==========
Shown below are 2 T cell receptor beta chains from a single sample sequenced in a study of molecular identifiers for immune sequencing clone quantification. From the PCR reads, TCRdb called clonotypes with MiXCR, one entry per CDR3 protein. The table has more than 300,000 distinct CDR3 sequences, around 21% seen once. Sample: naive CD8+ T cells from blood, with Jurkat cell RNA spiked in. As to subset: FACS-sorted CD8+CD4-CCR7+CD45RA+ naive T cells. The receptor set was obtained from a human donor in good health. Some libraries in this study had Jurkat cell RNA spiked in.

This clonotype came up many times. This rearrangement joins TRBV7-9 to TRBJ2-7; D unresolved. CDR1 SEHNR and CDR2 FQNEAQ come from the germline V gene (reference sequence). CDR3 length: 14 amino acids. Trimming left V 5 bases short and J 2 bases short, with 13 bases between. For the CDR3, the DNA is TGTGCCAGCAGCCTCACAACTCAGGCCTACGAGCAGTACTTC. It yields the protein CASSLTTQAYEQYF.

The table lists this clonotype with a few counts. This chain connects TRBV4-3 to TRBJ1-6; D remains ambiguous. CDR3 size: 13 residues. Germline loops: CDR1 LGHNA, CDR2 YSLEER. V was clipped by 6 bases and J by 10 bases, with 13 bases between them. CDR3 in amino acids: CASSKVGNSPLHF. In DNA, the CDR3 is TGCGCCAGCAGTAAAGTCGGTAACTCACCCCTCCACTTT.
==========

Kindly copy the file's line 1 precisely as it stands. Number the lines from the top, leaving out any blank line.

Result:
Shown below are 2 T cell receptor beta chains from a single sample sequenced in a study of molecular identifiers for immune sequencing clone quantification. From the PCR reads, TCRdb called clonotypes with MiXCR, one entry per CDR3 protein. The table has more than 300,000 distinct CDR3 sequences, around 21% seen once. Sample: naive CD8+ T cells from blood, with Jurkat cell RNA spiked in. As to subset: FACS-sorted CD8+CD4-CCR7+CD45RA+ naive T cells. The receptor set was obtained from a human donor in good health. Some libraries in this study had Jurkat cell RNA spiked in.